Sometimes things happen that change the world forever.
- The bombs that dropped on Hiroshima and Nagasaki in 1945.
- The Covid-19 pandemic that closed the economy down in 2020.
Some believed nothing would live or grow in Hiroshima for 70 years. Similarly, analysts tell us the world will be different post-Covid. For example, the way we use and value property, especially retail property has changed forever.
Covid has misshapen the housing market even when the economic numbers seem dire
The second quarter of 2020 saw US GDP fall (on an annualised basis) by nearly a third. A wartime-like shock.
The unemployment rate climbed as high as 15%.
Yet, in one area, the property market is defying the gloom. And we’re seeing it from America to Britain to Australasia.
The new ‘space race’
Covid taught us a lot about the essentiality of property. At least certain types of property.
Many have realised the government can lock us in our homes.
Much of what you need in your home can be delivered by a contactless courier. From a logistics centre. There’s no need to go to the mall.
You can work from home. It’s not always ideal. But more home time and less office time breaks up the monotony of the commute. Eases transport congestion. And lets the world breathe.
The housing market has a new thrust.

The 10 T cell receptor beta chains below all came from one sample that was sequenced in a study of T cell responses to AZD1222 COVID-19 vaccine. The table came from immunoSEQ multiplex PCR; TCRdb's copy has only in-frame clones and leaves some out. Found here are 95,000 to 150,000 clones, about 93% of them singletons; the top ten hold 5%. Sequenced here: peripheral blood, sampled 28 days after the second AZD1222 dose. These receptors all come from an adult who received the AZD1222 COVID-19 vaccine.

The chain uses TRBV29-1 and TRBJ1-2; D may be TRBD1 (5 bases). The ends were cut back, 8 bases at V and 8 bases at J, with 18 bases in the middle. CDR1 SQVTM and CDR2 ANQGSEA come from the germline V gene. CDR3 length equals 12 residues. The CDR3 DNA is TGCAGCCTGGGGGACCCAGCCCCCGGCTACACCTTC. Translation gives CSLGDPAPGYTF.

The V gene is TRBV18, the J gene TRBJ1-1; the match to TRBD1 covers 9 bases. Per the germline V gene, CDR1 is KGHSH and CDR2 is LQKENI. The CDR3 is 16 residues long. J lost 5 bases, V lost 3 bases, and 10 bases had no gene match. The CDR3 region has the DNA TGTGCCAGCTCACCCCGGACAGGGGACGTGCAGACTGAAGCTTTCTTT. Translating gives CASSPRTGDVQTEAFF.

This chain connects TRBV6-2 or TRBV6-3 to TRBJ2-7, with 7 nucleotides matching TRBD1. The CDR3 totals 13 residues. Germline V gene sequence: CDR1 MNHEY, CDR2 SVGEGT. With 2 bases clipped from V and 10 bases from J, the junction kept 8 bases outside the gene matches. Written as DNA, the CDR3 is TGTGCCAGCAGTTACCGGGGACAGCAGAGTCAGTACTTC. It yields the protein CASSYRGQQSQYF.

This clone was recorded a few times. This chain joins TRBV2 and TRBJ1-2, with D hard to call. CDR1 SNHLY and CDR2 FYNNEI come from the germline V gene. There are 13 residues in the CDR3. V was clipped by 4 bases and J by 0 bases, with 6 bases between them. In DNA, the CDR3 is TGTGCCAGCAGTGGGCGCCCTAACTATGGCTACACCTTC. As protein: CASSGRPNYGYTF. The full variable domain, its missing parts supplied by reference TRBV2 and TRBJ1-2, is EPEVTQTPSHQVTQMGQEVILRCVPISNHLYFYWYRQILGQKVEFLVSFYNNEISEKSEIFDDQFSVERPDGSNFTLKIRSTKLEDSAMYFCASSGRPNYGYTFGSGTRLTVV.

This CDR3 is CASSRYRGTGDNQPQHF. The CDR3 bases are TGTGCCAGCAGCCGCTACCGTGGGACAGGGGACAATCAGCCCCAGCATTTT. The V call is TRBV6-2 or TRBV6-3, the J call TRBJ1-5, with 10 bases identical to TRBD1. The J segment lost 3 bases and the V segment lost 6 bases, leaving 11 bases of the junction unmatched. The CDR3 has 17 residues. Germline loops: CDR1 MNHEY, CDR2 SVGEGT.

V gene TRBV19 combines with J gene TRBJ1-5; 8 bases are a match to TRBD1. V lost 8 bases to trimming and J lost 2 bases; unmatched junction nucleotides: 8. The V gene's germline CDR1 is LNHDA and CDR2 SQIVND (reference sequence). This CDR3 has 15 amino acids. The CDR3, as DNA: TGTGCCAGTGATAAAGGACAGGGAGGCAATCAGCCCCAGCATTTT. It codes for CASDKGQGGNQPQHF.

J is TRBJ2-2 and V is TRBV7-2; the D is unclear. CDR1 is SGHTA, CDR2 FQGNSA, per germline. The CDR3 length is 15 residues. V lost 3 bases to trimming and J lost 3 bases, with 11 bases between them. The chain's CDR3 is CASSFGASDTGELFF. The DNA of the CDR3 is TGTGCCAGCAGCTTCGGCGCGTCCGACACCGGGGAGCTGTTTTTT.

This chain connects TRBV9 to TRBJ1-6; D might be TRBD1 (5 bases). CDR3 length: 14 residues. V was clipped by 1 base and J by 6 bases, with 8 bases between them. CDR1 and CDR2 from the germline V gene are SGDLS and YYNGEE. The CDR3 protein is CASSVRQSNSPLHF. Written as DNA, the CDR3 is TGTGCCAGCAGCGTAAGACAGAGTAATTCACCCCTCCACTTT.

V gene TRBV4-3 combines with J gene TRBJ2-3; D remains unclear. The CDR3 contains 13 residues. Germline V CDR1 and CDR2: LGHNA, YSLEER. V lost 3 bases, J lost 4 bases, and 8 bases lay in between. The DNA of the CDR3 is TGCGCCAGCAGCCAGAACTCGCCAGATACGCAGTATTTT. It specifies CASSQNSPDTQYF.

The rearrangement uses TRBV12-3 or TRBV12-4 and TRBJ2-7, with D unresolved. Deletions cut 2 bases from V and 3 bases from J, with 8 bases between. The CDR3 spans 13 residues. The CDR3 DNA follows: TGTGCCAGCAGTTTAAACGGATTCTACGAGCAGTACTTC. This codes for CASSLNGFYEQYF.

Realtors report that buyers are looking for more space, home offices, or an extra room. They’re also looking for a pool, larger gardens, or suburban spreads outside of the city.
In the US, a surge boosted the median home price in July to $304,100. Up 8.5% from last year. And hitting a record — the first time home prices have exceeded $300,000.
America is seeing a homebuilding boom. Lennar [NYSE: LEN], the second-largest homebuilder by market cap, reported 16% more home orders in Q3 from the same quarter a year ago.
Britain and Australasia do not appear to have seen resurgent homebuilding yet. Instead, inelastic demand pushing up home prices to record levels. Exacerbating affordability problems for those at the lower end of the wealth pyramid.
A dangerous gilded age
In the 1930s, the lead-up to war, societies were nervously unequal. A small capital-owning class held most of the wealth. The majority of people had little — and less than half owned their own home.
Could we be heading there again?
Most areas of human achievement resemble a pyramid shape. Lots of people around the bottom and middle. Few at the top.
For those toward the top of the wealth pyramid, Covid provided a boon.
They could not travel abroad. Shop very much. Or wine and dine.
Meanwhile, the money kept piling up. The Fed and other central banks cranked up the quantitative easing machine. This had worked in 2009. Though pundits said it could’ve been run sooner and bigger then.
Now is the time. Interest rates have fallen to record lows.
The rich — who tend to be older — do not like to see their funds passively erode in a bank account. While the very wealthy tend toward financial assets like stocks, those further down the upper part of the pyramid like rental houses.
The wealthy are most in range of and adept at accessing the Covid money pile. As they buy more housing, property, and other assets, this brings us closer to the gilded conditions of the 1930s.
Since the GFC, rates of home ownership have fallen rapidly in the US, UK, and Australia. In New Zealand, at least one politician sees home ownership today as ‘the privilege of the wealthy’.
Covid could see a further slide in home ownership. And a concentration of housing and other assets in the hands of the wealthy.